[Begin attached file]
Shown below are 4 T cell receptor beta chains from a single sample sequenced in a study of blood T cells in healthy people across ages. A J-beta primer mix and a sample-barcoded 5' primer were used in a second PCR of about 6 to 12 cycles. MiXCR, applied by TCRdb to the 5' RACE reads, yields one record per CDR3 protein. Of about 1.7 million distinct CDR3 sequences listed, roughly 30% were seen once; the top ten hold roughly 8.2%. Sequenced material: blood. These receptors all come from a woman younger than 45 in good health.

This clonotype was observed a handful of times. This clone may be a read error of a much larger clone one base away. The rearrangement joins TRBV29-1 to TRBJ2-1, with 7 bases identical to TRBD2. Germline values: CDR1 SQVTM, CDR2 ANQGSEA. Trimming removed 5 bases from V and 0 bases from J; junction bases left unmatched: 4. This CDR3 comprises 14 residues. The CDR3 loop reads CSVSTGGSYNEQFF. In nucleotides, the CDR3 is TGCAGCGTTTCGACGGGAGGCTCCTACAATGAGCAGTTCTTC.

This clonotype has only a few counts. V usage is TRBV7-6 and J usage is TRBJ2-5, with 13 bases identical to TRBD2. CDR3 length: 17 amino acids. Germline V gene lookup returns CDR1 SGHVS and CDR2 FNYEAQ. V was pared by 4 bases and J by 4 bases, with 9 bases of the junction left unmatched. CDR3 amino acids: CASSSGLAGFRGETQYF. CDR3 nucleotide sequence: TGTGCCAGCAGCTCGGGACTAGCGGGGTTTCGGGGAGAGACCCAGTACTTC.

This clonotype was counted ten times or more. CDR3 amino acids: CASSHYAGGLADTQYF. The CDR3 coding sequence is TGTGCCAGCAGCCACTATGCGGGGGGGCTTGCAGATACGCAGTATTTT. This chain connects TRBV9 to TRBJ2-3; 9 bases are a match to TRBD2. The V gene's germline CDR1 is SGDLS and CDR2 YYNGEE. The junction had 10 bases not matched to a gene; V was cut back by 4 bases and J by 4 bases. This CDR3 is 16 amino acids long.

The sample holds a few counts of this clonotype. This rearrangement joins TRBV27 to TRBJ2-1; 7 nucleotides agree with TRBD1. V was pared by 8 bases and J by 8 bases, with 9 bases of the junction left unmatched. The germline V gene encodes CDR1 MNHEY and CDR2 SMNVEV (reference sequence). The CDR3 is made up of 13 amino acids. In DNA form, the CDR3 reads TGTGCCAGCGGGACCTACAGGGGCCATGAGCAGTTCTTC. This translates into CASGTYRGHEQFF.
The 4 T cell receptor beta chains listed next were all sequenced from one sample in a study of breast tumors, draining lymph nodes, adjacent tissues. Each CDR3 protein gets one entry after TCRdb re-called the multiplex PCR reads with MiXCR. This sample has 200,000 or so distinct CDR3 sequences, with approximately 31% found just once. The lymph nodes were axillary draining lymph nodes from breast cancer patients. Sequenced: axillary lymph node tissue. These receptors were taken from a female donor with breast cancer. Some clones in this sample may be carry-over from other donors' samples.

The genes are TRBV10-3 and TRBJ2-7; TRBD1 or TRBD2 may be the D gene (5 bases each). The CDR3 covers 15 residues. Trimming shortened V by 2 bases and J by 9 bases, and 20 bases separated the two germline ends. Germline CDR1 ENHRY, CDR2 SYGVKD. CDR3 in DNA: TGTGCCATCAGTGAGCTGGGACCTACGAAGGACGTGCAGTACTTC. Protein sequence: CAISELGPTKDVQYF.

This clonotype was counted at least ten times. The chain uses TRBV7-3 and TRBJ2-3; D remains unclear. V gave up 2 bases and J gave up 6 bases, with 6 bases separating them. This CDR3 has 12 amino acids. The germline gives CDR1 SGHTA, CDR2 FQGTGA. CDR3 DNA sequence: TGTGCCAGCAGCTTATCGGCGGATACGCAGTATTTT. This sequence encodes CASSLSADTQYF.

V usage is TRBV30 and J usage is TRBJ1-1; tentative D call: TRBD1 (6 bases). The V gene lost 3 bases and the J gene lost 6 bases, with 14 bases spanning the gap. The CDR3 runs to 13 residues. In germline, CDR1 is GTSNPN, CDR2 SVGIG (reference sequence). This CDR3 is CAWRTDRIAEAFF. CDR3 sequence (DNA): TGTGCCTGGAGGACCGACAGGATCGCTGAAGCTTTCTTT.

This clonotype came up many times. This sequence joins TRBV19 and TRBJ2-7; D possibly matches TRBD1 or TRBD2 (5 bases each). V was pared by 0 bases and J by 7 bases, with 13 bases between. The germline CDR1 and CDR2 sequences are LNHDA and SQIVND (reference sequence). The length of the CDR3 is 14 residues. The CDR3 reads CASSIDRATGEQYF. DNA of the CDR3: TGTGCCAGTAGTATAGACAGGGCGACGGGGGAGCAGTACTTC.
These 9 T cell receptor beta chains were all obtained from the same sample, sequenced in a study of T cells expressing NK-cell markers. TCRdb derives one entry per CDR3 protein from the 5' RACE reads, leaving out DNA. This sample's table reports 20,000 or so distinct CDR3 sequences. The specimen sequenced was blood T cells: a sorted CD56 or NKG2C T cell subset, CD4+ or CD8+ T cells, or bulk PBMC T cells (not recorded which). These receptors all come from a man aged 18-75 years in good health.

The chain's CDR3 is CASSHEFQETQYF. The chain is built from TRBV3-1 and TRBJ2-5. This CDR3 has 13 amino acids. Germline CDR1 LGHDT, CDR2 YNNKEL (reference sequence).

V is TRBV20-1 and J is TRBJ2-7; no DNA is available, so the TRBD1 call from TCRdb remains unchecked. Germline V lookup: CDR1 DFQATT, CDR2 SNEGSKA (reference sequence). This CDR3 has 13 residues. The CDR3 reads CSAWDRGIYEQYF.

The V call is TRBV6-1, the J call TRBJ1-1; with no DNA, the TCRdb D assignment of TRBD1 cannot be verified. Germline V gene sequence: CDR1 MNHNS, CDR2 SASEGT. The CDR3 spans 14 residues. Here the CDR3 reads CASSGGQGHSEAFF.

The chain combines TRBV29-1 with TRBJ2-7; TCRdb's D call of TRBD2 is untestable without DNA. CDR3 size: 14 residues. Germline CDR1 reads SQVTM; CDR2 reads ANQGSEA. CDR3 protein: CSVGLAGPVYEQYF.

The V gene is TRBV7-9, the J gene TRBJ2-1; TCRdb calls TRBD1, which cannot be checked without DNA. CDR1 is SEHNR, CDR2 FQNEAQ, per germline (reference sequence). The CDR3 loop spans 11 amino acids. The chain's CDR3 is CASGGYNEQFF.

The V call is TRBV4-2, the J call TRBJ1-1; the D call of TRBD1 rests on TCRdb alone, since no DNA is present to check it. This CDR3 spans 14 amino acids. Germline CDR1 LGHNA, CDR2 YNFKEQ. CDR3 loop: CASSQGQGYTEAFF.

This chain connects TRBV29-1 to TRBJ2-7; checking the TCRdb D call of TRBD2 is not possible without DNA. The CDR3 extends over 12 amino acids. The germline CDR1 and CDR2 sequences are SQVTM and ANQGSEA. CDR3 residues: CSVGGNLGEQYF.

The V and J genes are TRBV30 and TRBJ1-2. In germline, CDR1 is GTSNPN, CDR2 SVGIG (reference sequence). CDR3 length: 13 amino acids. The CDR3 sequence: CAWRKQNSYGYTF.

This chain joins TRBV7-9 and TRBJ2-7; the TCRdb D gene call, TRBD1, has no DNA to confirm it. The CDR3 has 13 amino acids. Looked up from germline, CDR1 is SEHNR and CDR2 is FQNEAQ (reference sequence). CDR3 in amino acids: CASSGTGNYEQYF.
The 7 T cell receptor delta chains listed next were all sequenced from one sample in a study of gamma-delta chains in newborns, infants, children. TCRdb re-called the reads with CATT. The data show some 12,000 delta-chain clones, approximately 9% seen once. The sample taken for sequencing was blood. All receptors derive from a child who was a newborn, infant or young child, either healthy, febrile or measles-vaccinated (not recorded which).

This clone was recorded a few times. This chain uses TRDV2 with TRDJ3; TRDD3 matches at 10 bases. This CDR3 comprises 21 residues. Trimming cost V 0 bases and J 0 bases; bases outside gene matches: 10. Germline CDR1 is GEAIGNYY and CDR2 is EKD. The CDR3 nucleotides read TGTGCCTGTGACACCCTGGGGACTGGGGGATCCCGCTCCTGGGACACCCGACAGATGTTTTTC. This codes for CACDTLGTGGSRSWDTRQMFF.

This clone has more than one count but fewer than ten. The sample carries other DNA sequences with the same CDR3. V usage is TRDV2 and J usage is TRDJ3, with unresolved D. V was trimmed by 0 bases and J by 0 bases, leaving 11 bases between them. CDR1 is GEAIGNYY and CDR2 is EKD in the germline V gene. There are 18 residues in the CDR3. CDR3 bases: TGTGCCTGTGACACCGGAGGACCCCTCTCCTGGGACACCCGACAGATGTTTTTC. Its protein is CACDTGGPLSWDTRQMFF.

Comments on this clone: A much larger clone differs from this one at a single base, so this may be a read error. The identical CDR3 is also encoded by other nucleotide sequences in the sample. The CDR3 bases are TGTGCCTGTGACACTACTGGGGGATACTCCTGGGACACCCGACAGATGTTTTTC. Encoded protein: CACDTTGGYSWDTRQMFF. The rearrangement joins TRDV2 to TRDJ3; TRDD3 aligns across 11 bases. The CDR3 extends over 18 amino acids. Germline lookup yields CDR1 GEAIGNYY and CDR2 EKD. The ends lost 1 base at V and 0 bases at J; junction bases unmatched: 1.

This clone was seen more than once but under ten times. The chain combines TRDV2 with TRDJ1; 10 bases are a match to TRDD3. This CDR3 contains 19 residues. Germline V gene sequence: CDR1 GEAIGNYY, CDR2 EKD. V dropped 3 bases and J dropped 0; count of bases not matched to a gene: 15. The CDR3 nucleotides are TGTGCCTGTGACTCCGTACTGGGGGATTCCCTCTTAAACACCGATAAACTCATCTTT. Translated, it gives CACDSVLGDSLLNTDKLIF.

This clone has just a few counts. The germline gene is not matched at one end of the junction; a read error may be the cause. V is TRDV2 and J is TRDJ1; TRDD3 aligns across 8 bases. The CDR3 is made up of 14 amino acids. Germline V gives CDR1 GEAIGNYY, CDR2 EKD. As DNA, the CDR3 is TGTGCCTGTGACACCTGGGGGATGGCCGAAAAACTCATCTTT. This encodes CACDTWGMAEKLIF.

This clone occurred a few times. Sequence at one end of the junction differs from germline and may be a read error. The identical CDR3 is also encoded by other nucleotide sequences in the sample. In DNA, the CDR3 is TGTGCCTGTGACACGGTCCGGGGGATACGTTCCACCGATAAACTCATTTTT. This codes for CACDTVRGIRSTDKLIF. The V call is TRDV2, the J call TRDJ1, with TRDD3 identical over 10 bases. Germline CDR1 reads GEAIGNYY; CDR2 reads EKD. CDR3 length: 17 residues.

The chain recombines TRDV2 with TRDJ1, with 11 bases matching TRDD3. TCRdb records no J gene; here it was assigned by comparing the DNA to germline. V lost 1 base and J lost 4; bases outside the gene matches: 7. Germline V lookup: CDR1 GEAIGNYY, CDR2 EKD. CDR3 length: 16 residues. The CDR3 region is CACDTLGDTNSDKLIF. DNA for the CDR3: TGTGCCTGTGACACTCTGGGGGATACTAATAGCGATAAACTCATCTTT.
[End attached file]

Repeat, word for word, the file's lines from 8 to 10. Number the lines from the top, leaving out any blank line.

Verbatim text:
This clonotype was counted at least ten times. The chain uses TRBV7-3 and TRBJ2-3; D remains unclear. V gave up 2 bases and J gave up 6 bases, with 6 bases separating them. This CDR3 has 12 amino acids. The germline gives CDR1 SGHTA, CDR2 FQGTGA. CDR3 DNA sequence: TGTGCCAGCAGCTTATCGGCGGATACGCAGTATTTT. This sequence encodes CASSLSADTQYF.

V usage is TRBV30 and J usage is TRBJ1-1; tentative D call: TRBD1 (6 bases). The V gene lost 3 bases and the J gene lost 6 bases, with 14 bases spanning the gap. The CDR3 runs to 13 residues. In germline, CDR1 is GTSNPN, CDR2 SVGIG (reference sequence). This CDR3 is CAWRTDRIAEAFF. CDR3 sequence (DNA): TGTGCCTGGAGGACCGACAGGATCGCTGAAGCTTTCTTT.

This clonotype came up many times. This sequence joins TRBV19 and TRBJ2-7; D possibly matches TRBD1 or TRBD2 (5 bases each). V was pared by 0 bases and J by 7 bases, with 13 bases between. The germline CDR1 and CDR2 sequences are LNHDA and SQIVND (reference sequence). The length of the CDR3 is 14 residues. The CDR3 reads CASSIDRATGEQYF. DNA of the CDR3: TGTGCCAGTAGTATAGACAGGGCGACGGGGGAGCAGTACTTC.